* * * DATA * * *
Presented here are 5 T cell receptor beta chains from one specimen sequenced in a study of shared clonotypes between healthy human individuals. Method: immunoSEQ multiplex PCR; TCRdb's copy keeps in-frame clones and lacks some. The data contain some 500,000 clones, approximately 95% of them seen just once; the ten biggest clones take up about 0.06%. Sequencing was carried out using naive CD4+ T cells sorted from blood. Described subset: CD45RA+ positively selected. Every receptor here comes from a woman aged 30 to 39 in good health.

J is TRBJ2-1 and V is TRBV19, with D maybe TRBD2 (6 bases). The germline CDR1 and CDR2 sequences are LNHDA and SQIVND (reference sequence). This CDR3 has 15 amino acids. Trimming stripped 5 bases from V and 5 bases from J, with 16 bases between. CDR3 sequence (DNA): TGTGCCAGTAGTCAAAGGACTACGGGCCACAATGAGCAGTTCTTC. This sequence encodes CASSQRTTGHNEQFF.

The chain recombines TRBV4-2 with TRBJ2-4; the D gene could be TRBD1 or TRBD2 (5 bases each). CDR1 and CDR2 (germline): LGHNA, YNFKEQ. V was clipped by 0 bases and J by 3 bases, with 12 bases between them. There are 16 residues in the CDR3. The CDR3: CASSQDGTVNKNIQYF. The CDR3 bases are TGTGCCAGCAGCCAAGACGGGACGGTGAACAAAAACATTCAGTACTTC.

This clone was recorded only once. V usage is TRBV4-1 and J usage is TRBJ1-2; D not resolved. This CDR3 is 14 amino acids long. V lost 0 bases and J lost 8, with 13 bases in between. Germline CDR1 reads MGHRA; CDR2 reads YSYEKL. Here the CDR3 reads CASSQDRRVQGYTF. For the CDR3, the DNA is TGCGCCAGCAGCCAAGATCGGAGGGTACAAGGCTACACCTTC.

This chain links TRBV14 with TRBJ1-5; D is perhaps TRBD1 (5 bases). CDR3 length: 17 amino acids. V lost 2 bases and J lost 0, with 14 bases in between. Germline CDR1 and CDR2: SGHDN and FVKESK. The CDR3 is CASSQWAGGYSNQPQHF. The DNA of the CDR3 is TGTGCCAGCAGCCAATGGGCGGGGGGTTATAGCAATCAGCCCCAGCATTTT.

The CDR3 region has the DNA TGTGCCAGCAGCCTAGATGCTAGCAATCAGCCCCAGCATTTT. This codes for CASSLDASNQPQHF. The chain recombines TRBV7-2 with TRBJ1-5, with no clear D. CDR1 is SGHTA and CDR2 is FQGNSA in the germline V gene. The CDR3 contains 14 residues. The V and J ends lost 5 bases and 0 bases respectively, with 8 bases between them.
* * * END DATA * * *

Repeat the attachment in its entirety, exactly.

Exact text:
Presented here are 5 T cell receptor beta chains from one specimen sequenced in a study of shared clonotypes between healthy human individuals. Method: immunoSEQ multiplex PCR; TCRdb's copy keeps in-frame clones and lacks some. The data contain some 500,000 clones, approximately 95% of them seen just once; the ten biggest clones take up about 0.06%. Sequencing was carried out using naive CD4+ T cells sorted from blood. Described subset: CD45RA+ positively selected. Every receptor here comes from a woman aged 30 to 39 in good health.

J is TRBJ2-1 and V is TRBV19, with D maybe TRBD2 (6 bases). The germline CDR1 and CDR2 sequences are LNHDA and SQIVND (reference sequence). This CDR3 has 15 amino acids. Trimming stripped 5 bases from V and 5 bases from J, with 16 bases between. CDR3 sequence (DNA): TGTGCCAGTAGTCAAAGGACTACGGGCCACAATGAGCAGTTCTTC. This sequence encodes CASSQRTTGHNEQFF.

The chain recombines TRBV4-2 with TRBJ2-4; the D gene could be TRBD1 or TRBD2 (5 bases each). CDR1 and CDR2 (germline): LGHNA, YNFKEQ. V was clipped by 0 bases and J by 3 bases, with 12 bases between them. There are 16 residues in the CDR3. The CDR3: CASSQDGTVNKNIQYF. The CDR3 bases are TGTGCCAGCAGCCAAGACGGGACGGTGAACAAAAACATTCAGTACTTC.

This clone was recorded only once. V usage is TRBV4-1 and J usage is TRBJ1-2; D not resolved. This CDR3 is 14 amino acids long. V lost 0 bases and J lost 8, with 13 bases in between. Germline CDR1 reads MGHRA; CDR2 reads YSYEKL. Here the CDR3 reads CASSQDRRVQGYTF. For the CDR3, the DNA is TGCGCCAGCAGCCAAGATCGGAGGGTACAAGGCTACACCTTC.

This chain links TRBV14 with TRBJ1-5; D is perhaps TRBD1 (5 bases). CDR3 length: 17 amino acids. V lost 2 bases and J lost 0, with 14 bases in between. Germline CDR1 and CDR2: SGHDN and FVKESK. The CDR3 is CASSQWAGGYSNQPQHF. The DNA of the CDR3 is TGTGCCAGCAGCCAATGGGCGGGGGGTTATAGCAATCAGCCCCAGCATTTT.

The CDR3 region has the DNA TGTGCCAGCAGCCTAGATGCTAGCAATCAGCCCCAGCATTTT. This codes for CASSLDASNQPQHF. The chain recombines TRBV7-2 with TRBJ1-5, with no clear D. CDR1 is SGHTA and CDR2 is FQGNSA in the germline V gene. The CDR3 contains 14 residues. The V and J ends lost 5 bases and 0 bases respectively, with 8 bases between them.